The search committee took the feedback we received very seriously as we initially worked to develop our leadership profile for the position and then later develop and build our candidate pool.

We had roughly 300 nominations for the president’s position, which led to a diverse pool of approximately 100 candidates from all areas of academia and business.

We then narrowed the number of candidates to a diverse pool of 12 very strong semifinalists and ultimately three outstanding finalists who were referred to the full Board of Visitors for final interviews and consideration.

I want to thank Tom Watkins and the members of the search committee for their outstanding work. Please join me in thanking them. I also want to recognize and thank Cheryl Corvello, who staffed the search committee, for her outstanding work. Please join me in thanking Cheryl. Finally, I want to recognize and thank the Board’s Secretary, Michael Fox, for all of his outstanding work in supporting the search committee and the Board of Visitors throughout this process. Please join me in thanking Michael. 

Today, I am very excited to announce that the Board of Visitors voted unanimously to ask Dr. Katherine Rowe to become the 28th President of William & Mary. More important than the Board’s unanimous vote is the Board’s enthusiastic support for Katherine.

So out of all of those nominations and candidates, how did the Board of Visitors come to unanimously select Dr. Rowe?

The search committee and the Board of Visitors saw in Katherine Rowe throughout the search process a visionary leader deeply rooted in the liberal arts and, very importantly, their critical intersections with technology and research.

Katherine is passionate about the value and relevance of the liberal arts. It is at the root of her scholarship and at the heart of every school she has attended or at which she has worked. Here, the liberal arts have been called “the beating heart” of William & Mary. A liberal arts education is not ancillary. Instead, Katherine will tell you that it is precisely what students will need to navigate the future. She believes very strongly that the liberal arts are what will give our students an edge as critical thinkers in a multi-disciplinary, data-informed, and rapidly changing economy and world.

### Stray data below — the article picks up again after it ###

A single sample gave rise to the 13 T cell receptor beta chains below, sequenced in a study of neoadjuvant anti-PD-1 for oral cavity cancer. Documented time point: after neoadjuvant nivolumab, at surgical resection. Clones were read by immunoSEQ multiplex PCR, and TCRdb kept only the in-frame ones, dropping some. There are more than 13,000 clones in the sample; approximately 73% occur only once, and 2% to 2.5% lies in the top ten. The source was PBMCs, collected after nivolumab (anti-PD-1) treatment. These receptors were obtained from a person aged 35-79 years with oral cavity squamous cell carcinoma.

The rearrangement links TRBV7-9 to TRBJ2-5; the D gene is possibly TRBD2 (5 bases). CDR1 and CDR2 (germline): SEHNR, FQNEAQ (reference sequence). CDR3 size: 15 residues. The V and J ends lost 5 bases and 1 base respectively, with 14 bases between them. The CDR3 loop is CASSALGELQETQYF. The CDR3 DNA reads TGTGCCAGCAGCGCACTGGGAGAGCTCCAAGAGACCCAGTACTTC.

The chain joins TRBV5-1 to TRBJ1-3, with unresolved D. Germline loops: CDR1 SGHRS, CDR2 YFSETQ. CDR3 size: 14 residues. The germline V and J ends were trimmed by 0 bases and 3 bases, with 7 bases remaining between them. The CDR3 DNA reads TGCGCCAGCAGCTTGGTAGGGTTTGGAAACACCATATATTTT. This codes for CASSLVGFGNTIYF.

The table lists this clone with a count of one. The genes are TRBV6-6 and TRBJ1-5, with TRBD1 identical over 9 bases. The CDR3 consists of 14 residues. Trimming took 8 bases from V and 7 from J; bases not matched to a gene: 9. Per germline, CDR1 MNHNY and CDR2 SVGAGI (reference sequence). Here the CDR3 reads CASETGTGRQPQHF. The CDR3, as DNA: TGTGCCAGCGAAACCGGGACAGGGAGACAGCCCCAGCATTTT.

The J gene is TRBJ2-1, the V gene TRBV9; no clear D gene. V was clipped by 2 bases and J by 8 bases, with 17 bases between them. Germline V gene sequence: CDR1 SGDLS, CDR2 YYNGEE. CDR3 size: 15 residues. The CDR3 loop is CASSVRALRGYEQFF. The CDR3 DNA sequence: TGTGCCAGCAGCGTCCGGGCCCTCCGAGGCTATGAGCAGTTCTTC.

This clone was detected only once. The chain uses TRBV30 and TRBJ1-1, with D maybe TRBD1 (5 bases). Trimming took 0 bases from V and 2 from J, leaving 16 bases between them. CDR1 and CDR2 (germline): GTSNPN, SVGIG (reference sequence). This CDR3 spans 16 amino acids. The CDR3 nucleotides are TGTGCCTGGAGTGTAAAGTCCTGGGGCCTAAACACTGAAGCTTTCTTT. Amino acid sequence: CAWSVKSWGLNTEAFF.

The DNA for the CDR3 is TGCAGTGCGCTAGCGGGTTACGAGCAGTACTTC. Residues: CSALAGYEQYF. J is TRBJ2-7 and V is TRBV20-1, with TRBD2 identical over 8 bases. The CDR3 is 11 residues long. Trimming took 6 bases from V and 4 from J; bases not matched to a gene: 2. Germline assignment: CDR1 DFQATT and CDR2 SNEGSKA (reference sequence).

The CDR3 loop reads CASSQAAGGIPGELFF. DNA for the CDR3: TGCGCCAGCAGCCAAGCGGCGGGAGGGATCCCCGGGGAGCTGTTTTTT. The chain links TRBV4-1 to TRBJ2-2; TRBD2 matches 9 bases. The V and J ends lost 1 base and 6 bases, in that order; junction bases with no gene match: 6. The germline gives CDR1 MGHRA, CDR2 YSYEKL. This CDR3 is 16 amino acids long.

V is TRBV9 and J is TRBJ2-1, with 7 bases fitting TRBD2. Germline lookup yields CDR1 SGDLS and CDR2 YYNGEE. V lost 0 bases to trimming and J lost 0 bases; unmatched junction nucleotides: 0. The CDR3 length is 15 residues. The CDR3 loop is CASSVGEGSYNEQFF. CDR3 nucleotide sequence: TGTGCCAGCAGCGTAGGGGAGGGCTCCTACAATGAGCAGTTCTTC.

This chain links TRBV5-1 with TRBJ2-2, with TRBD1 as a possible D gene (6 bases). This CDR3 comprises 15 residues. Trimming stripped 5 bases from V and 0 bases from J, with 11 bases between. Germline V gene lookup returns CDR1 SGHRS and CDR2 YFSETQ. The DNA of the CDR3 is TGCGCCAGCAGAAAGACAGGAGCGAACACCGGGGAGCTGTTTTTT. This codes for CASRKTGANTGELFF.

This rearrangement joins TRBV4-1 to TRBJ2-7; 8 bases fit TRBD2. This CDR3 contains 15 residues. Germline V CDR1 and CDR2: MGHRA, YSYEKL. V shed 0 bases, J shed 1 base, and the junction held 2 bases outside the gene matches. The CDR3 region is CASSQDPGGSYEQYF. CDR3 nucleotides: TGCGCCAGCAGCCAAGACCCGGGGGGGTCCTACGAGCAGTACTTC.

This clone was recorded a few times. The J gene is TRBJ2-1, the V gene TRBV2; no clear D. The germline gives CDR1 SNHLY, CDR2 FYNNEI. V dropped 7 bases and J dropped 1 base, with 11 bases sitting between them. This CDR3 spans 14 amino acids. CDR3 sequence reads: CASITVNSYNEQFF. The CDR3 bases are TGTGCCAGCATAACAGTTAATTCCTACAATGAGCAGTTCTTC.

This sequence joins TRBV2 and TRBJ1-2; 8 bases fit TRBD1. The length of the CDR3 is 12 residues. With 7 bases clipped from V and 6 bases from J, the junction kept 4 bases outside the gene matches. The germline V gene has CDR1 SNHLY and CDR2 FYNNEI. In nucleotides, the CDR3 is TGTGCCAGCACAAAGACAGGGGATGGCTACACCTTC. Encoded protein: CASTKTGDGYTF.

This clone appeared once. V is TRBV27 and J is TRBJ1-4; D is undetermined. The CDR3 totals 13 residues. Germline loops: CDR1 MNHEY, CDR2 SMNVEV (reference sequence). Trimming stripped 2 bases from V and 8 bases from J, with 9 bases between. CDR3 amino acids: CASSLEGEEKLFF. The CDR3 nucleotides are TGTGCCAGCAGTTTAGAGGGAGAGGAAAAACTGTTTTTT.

The multi-disciplinary, data-informed world is one in which Katherine is very comfortable. She is constantly scanning the horizon to find new ways to innovate the liberal arts, is a nationally recognized leader in digital innovation and a pioneer in finding new ways to use technology to teach more effectively. Katherine is also deeply interested in design thinking, entrepreneurship and the digital humanities. As co-founder and CEO of Luminary Digital Media, she has reimagined the classics with interactive reading apps that enhance student engagement and understanding of Shakespearean texts.

Katherine’s deep understanding of pedagogy, the critical value of the liberal arts and the digital horizon made her a rare combination. Like William & Mary, Katherine values the aggregate of human learning and is also always looking toward an exciting future.

Katherine is also a stellar leader. As provost and dean of the faculty at Smith College, the college enjoyed a period of tremendous forward momentum during her tenure. Katherine led Smith to undertake a deep investigation of its curriculum and, while respecting its own beating heart, adopted one of the first Statistical and Data Science majors in the country, which proved immensely popular with students.